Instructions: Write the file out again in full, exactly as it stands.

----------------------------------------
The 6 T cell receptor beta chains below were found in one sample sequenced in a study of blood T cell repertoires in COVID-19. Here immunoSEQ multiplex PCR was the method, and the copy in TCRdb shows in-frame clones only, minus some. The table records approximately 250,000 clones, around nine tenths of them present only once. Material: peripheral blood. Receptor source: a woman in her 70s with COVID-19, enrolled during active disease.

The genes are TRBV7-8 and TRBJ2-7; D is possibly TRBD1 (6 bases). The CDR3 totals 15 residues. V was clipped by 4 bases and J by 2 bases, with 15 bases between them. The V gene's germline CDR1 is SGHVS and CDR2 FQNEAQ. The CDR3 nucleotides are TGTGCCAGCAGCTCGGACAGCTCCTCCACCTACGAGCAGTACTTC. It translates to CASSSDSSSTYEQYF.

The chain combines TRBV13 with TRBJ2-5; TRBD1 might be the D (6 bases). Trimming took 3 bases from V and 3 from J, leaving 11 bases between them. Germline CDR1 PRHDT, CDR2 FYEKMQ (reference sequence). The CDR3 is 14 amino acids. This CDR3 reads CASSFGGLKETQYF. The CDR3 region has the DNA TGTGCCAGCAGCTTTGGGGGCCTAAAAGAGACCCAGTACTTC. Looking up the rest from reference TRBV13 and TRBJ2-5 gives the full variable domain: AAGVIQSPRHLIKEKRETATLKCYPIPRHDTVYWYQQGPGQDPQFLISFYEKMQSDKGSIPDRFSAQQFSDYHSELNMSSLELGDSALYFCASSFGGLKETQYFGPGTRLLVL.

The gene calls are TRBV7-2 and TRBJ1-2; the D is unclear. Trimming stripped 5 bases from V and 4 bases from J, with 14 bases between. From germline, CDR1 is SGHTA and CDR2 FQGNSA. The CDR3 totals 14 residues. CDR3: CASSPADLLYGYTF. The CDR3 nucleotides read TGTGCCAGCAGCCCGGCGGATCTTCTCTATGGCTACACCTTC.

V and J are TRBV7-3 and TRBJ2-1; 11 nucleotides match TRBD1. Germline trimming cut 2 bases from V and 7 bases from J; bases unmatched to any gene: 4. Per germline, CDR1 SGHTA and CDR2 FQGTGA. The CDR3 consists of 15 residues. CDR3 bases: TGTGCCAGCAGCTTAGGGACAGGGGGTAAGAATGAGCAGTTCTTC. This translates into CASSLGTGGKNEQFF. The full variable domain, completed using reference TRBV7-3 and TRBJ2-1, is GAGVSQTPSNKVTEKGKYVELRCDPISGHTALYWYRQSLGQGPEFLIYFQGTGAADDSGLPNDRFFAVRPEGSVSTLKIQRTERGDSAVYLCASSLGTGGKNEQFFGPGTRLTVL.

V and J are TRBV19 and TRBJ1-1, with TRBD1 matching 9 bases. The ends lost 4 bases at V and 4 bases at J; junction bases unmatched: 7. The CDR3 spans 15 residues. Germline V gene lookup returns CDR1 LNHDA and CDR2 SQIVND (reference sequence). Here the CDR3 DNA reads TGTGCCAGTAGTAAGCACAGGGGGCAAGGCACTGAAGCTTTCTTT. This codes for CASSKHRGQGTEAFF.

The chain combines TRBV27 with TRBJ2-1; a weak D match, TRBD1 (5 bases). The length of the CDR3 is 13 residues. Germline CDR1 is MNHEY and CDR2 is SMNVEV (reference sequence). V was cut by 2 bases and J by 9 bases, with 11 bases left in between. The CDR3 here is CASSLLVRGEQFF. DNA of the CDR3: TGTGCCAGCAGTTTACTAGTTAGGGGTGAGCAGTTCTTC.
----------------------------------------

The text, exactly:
The 6 T cell receptor beta chains below were found in one sample sequenced in a study of blood T cell repertoires in COVID-19. Here immunoSEQ multiplex PCR was the method, and the copy in TCRdb shows in-frame clones only, minus some. The table records approximately 250,000 clones, around nine tenths of them present only once. Material: peripheral blood. Receptor source: a woman in her 70s with COVID-19, enrolled during active disease.

The genes are TRBV7-8 and TRBJ2-7; D is possibly TRBD1 (6 bases). The CDR3 totals 15 residues. V was clipped by 4 bases and J by 2 bases, with 15 bases between them. The V gene's germline CDR1 is SGHVS and CDR2 FQNEAQ. The CDR3 nucleotides are TGTGCCAGCAGCTCGGACAGCTCCTCCACCTACGAGCAGTACTTC. It translates to CASSSDSSSTYEQYF.

The chain combines TRBV13 with TRBJ2-5; TRBD1 might be the D (6 bases). Trimming took 3 bases from V and 3 from J, leaving 11 bases between them. Germline CDR1 PRHDT, CDR2 FYEKMQ (reference sequence). The CDR3 is 14 amino acids. This CDR3 reads CASSFGGLKETQYF. The CDR3 region has the DNA TGTGCCAGCAGCTTTGGGGGCCTAAAAGAGACCCAGTACTTC. Looking up the rest from reference TRBV13 and TRBJ2-5 gives the full variable domain: AAGVIQSPRHLIKEKRETATLKCYPIPRHDTVYWYQQGPGQDPQFLISFYEKMQSDKGSIPDRFSAQQFSDYHSELNMSSLELGDSALYFCASSFGGLKETQYFGPGTRLLVL.

The gene calls are TRBV7-2 and TRBJ1-2; the D is unclear. Trimming stripped 5 bases from V and 4 bases from J, with 14 bases between. From germline, CDR1 is SGHTA and CDR2 FQGNSA. The CDR3 totals 14 residues. CDR3: CASSPADLLYGYTF. The CDR3 nucleotides read TGTGCCAGCAGCCCGGCGGATCTTCTCTATGGCTACACCTTC.

V and J are TRBV7-3 and TRBJ2-1; 11 nucleotides match TRBD1. Germline trimming cut 2 bases from V and 7 bases from J; bases unmatched to any gene: 4. Per germline, CDR1 SGHTA and CDR2 FQGTGA. The CDR3 consists of 15 residues. CDR3 bases: TGTGCCAGCAGCTTAGGGACAGGGGGTAAGAATGAGCAGTTCTTC. This translates into CASSLGTGGKNEQFF. The full variable domain, completed using reference TRBV7-3 and TRBJ2-1, is GAGVSQTPSNKVTEKGKYVELRCDPISGHTALYWYRQSLGQGPEFLIYFQGTGAADDSGLPNDRFFAVRPEGSVSTLKIQRTERGDSAVYLCASSLGTGGKNEQFFGPGTRLTVL.

V and J are TRBV19 and TRBJ1-1, with TRBD1 matching 9 bases. The ends lost 4 bases at V and 4 bases at J; junction bases unmatched: 7. The CDR3 spans 15 residues. Germline V gene lookup returns CDR1 LNHDA and CDR2 SQIVND (reference sequence). Here the CDR3 DNA reads TGTGCCAGTAGTAAGCACAGGGGGCAAGGCACTGAAGCTTTCTTT. This codes for CASSKHRGQGTEAFF.

The chain combines TRBV27 with TRBJ2-1; a weak D match, TRBD1 (5 bases). The length of the CDR3 is 13 residues. Germline CDR1 is MNHEY and CDR2 is SMNVEV (reference sequence). V was cut by 2 bases and J by 9 bases, with 11 bases left in between. The CDR3 here is CASSLLVRGEQFF. DNA of the CDR3: TGTGCCAGCAGTTTACTAGTTAGGGGTGAGCAGTTCTTC.